Saturday, September 10 - Harvey Solomon Memorial Lecture – “Taos, Shot from Above: Photographic Impressions of Taos from an Ultralight Aircraft” - Chris Dahl-Bredine   “To see this spectacular world from above - to soar like the birds - has been a dream of humans since the beginning of time. I have had this same dream since I was a child. My dream became a reality with my decision to learn to fly. I chose to fly something small and open so I could really see and experience my surroundings - an ultralight aircraft. What I see while up in the sky inspires me to document these beautiful sights through photography. Through these images I intend to convey the feeling of peace, the sense of wonder and awe that one feels while flying above the earth. This is what I experience from above.”

Saturday, October 8 – “Ghosts of Taos” - Melody Elwell Romancito  The thing about Taos is, for a town its size, it has had a very dramatic and turbulent past. Along with baggage like that come unsavory characters, unforgivable acts and a lot of misery. That’s a perfect recipe for ghosts and the paranormal. People ask me if I am afraid to walk through the streets of Taos at night, and I have to say yes. I’d be a fool not to be afraid – but that isn’t going to keep me from studying what I’m sincerely interested in and from sharing what I know about Haunted Taos with anyone who is interested.”  A writer, musician and digital media artist, Romancito has lived in Taos since the mid-1980s. She's written for several regional and national publications, including a decades-long relationship with The Taos News as an editor, columnist and reviewer.  Romancito is a member of New Mexico Research and Investigation of the Paranormal, and has conducted several investigations in Taos since 2011.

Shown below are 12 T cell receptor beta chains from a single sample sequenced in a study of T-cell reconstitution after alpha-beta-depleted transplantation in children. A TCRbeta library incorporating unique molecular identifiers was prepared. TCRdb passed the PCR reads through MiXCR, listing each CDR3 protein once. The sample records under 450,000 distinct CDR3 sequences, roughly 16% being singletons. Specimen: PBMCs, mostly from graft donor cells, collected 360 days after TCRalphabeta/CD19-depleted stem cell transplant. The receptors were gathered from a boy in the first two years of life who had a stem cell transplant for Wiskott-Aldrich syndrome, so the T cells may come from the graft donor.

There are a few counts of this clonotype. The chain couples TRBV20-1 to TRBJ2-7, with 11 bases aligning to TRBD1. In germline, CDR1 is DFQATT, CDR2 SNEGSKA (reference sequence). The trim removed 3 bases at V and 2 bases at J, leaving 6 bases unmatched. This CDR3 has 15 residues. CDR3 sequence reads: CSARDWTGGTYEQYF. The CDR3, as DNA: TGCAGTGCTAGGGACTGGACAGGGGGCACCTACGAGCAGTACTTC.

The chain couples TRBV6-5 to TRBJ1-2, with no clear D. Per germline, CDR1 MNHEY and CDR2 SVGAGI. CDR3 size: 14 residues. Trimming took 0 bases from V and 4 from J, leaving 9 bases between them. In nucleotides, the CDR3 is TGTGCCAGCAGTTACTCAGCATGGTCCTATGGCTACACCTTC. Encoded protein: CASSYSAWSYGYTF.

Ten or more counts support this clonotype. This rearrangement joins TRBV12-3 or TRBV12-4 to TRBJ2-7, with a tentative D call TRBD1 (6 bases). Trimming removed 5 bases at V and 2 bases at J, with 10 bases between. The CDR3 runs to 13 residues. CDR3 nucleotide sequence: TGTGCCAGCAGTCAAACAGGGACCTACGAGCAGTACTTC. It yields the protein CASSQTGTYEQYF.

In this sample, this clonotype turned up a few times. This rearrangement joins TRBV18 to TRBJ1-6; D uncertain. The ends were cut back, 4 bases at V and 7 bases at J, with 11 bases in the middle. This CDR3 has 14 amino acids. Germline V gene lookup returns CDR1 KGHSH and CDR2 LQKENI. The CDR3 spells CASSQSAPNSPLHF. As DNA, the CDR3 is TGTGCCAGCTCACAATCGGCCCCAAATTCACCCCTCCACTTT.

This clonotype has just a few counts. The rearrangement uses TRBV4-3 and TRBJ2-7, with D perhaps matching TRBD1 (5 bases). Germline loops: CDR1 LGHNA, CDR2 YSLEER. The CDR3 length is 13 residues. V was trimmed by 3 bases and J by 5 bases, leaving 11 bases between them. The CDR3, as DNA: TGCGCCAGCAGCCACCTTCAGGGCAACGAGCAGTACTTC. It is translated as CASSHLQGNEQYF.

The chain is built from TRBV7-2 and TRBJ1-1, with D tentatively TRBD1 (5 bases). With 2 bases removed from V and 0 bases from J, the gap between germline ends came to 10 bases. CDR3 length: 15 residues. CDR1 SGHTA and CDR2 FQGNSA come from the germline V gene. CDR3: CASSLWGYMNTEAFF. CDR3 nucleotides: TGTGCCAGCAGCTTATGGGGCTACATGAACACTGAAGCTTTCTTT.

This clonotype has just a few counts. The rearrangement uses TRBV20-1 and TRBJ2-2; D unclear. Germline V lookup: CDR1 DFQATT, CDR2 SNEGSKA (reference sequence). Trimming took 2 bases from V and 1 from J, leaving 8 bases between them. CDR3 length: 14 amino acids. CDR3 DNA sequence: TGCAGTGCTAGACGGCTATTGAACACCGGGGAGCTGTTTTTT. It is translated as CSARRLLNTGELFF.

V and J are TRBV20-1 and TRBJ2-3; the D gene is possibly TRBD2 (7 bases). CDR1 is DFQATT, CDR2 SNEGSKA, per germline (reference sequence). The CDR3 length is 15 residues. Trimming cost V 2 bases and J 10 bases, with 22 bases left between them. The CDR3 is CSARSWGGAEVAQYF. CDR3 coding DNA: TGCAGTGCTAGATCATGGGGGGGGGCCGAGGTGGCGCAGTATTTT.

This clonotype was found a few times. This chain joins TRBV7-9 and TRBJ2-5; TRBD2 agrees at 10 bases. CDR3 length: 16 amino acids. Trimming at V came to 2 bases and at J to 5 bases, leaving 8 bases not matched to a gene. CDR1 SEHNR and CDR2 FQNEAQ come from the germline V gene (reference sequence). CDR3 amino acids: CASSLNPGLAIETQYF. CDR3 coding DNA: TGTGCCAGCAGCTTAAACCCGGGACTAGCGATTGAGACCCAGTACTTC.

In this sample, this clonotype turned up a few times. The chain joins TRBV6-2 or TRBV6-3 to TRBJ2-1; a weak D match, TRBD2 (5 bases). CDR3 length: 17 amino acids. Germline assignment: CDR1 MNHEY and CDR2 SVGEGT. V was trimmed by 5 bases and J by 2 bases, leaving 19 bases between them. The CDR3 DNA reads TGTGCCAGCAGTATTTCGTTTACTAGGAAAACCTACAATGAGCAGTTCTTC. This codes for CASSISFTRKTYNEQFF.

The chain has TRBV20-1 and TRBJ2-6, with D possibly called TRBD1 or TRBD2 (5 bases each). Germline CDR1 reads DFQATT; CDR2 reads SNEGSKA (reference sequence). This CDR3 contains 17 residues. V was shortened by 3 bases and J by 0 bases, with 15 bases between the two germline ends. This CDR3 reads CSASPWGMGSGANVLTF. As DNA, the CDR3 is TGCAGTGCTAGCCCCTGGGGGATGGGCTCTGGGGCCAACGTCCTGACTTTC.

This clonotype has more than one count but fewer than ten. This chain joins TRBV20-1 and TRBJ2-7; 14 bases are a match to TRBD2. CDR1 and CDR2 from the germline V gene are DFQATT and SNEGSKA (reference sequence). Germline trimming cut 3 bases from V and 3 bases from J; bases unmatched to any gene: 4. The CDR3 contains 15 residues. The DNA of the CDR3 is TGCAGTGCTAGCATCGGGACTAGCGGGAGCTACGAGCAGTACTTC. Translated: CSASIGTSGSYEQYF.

Friday, April 1, 2016

Know your library newsletter - April 2016

KNOW YOUR LIBRARY April 2016………….

Written for the Taos Public Library by Joanne Forman…………………

     Economics is often called “the dismal science.” And, true enough, thinking about it, paying the bills (or trying to pay them), especially nowadays can be dismal enough. And is it a “science?”—with objective laws that can be proven, tabulated, repeated? Or, are our economics controlled by—the government? The corporate world? And/or…??That in itself is a controversial question. And, as usual, your Taos Public Library has books to help you understand and cope—120 of them. Whatever your interest or problem, you’ll find help here.
      Most of us find the ins and outs of economics—especially nowadays—incomprehensible. One couldn’t do better than THE COMPLETE IDIOT’S GUIDE TO ECONOMICS by Tom Gorman. 330.Gor.